How mutations in a single gene can prematurely
age heart muscle cells
by Adrienne Mueller, PhD
December 15, 2021
Duchenne muscular dystrophy (DMD) is a rare but deadly disease that affects approximately 1 in 5000 boys. DMD causes severe muscle degeneration that eventually leads to heart and lung failure, and patients with DMD usually die before the age of 30. To date, there is no specific treatment for DMD: patients are reliant on non-specific heart failure treatments that do not tackle the underlying disorder caused by the lack of dystrophin, a protein that helps muscle cell contraction. The lack of specific treatment is mainly due to our not yet having a method to deliver or compensate for the missing dystrophin, or to combat the premature loss of heart muscle cells.
Previously, the lab of Helen Blau, PhD identified something unusual about the heart muscle cells of patients with DMD: they have shorter telomeres. Telomeres are DNA regions that cap and protect the ends of our chromosomes. As we age, telomeres shorten every time our cells replenish themselves by dividing. Telomere-shortening is a natural process for many of the cells in our body, but it is not natural for heart muscle cells which are one of the few cell types that do not divide. Therefore, in muscle cells of DMD hearts, telomere-shortening is initiated by an aberrant process that is not part of the cells’ natural cycle of aging.
The Blau lab sought to identify the mechanism behind this uncharacteristic telomere-shortening in DMD patients. To do so, they used human induced pluripotent stem cell-derived heart muscle cells of both healthy individuals and patients with DMD. By growing patient-derived heart muscle cells in a dish, the Blau lab was able to study what is different about the telomeres of healthy individuals and DMD patients without experimenting on the patients directly. Their study, led by first author Alex C. Y. Chang, PhD, and senior author Helen Blau, PhD, was recently published in Stem Cell Reports.
Chang et al showed that, in the stiff tissue environment of unhealthy hearts, DMD heart muscle cells have several deficits -- they produce weaker contractions and have higher levels of reactive oxygen species – which are damaging to cells. The study also found an ongoing shortening of the telomeres in the DMD heart muscle cells that was related to a decrease in levels of protective, telomere-capping proteins called the “shelterin complex.” Chang et al. propose that when heart muscle cells attempt to contract in a stiff environment without dystrophin, the gene that is defunct in DMD, it is very stressful for the cells and produces reactive oxygen species.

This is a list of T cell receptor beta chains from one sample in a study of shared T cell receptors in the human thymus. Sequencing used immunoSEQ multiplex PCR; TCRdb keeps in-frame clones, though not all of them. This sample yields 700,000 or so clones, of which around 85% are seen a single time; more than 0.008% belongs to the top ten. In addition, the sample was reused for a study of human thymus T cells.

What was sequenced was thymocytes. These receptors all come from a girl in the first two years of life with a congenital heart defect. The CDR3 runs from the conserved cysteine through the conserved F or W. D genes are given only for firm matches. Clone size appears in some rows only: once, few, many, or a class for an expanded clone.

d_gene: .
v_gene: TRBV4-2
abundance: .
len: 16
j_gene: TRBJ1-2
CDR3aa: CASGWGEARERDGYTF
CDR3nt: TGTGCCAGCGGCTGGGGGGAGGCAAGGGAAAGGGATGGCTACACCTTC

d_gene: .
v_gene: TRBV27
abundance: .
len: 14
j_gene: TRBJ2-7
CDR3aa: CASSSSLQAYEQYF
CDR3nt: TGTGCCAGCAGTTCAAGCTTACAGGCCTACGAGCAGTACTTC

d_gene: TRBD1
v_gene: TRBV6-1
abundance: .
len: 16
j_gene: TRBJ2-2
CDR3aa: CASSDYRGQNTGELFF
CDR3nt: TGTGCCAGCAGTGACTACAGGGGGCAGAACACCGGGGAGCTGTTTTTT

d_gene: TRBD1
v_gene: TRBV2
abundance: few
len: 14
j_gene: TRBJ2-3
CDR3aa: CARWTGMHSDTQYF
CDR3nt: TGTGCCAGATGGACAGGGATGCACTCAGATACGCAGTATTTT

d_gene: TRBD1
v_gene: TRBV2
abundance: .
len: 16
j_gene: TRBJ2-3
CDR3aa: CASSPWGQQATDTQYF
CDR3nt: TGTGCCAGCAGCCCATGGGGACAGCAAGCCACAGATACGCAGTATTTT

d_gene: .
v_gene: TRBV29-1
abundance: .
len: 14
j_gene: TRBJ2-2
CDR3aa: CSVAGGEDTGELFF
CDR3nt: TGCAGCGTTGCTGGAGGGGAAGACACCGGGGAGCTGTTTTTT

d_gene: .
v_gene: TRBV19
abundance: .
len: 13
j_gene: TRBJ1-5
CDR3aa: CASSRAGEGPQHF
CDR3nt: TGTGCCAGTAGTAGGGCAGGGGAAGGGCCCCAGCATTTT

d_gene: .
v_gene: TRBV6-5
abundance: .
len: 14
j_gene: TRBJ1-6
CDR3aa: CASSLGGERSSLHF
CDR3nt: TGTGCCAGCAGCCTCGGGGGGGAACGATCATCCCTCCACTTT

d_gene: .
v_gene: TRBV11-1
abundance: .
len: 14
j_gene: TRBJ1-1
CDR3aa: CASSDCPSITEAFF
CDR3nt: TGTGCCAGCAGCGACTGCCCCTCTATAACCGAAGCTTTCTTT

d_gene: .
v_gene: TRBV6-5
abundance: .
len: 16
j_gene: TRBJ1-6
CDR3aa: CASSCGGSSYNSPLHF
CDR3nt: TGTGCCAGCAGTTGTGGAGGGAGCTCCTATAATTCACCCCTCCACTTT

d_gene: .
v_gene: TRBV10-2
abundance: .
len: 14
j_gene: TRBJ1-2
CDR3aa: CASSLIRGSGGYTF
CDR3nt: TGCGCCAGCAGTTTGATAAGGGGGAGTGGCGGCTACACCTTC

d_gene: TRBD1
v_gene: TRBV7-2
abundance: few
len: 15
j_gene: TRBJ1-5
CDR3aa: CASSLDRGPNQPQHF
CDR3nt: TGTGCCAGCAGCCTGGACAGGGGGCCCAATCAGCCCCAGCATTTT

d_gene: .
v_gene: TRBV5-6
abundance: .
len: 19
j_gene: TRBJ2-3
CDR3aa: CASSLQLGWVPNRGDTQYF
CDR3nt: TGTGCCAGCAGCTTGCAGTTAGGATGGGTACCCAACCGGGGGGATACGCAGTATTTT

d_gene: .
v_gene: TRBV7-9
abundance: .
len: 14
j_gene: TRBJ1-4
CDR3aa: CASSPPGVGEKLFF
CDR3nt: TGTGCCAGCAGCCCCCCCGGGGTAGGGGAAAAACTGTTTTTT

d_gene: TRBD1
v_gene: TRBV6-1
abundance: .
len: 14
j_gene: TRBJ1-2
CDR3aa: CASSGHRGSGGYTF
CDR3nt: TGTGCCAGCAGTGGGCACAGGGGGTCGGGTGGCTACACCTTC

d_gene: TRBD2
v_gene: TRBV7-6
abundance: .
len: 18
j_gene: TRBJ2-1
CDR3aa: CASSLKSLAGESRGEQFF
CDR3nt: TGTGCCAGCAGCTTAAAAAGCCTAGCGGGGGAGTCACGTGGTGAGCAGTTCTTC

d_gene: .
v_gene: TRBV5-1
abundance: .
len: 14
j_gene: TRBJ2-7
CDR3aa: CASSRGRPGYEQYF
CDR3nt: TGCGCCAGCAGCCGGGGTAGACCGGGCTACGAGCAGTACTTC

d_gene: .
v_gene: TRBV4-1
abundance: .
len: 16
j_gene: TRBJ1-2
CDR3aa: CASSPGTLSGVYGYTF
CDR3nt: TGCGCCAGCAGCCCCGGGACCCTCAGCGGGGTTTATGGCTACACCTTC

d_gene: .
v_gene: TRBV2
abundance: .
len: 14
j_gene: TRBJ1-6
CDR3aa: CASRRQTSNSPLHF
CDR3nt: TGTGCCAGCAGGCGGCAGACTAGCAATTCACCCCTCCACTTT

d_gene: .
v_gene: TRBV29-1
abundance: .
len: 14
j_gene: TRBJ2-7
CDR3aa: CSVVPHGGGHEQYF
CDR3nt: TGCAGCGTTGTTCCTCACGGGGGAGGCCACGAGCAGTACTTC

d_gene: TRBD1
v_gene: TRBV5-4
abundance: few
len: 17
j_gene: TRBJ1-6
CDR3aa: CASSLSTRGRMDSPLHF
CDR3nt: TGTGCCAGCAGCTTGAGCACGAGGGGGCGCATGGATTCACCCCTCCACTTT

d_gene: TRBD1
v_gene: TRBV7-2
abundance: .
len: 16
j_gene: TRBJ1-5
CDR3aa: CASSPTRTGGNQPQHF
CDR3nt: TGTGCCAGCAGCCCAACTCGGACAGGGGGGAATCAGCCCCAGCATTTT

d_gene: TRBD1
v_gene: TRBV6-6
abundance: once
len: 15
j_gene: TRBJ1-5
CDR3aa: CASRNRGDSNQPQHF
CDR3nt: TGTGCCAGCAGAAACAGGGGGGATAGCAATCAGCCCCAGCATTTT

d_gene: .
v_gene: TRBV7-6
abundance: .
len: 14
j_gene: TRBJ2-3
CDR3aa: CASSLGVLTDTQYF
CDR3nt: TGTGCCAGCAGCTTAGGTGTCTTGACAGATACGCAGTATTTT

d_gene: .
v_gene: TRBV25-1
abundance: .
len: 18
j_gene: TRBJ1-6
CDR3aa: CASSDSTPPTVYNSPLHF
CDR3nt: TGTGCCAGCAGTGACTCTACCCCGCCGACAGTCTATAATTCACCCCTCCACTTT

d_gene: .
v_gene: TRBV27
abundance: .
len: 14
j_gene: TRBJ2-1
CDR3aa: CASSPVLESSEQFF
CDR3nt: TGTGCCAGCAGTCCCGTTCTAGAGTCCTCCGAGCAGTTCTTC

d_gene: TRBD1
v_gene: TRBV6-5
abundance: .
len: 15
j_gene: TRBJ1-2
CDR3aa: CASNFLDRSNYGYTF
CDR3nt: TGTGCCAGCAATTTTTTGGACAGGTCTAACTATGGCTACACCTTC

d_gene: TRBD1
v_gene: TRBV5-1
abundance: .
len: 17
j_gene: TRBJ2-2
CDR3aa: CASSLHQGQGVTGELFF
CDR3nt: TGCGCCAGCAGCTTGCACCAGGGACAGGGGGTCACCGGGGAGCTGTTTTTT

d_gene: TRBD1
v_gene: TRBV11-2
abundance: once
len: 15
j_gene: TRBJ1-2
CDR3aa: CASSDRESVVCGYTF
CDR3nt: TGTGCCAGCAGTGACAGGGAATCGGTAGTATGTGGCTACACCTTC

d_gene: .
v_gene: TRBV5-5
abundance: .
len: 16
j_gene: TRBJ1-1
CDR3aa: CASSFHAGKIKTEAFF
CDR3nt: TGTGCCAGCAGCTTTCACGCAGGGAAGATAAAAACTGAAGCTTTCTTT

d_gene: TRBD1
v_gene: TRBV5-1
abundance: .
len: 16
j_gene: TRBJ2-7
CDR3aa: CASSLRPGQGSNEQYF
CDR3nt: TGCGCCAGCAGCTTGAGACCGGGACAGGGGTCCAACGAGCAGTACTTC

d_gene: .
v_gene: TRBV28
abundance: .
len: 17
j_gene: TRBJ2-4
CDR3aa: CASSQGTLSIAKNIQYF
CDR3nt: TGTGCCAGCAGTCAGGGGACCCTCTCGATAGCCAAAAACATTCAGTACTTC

Those reactive oxygen species can disrupt the binding of the shelterin complex to telomeres, reducing their protection of the telomere ends. Reactive oxygen species may even directly attack telomeres and contribute to their unexpected shortening.
In summary, contraction in a stiff heart tissue without the presence of the key structural contractile protein dystrophin is causally linked to telomere-shortening and the triggering of a senescence-like state in DMD heart muscle cells. New therapies should consider avenues that help heart muscle cells protect against telomere shortening.
Additional Stanford Cardiovascular Institute-affiliated authors who contributed to this study include Gaspard Pardon, Andrew C. H. Chang, Haodi Wu, Sang-Ging Ong, Asuka Eguchi, Sara Ancel, Colin Holbrook, John Ramunas, Alexandre J. S. Ribeiro, Kassie Koleckar, Joseph C. Wu, and Beth L. Pruitt.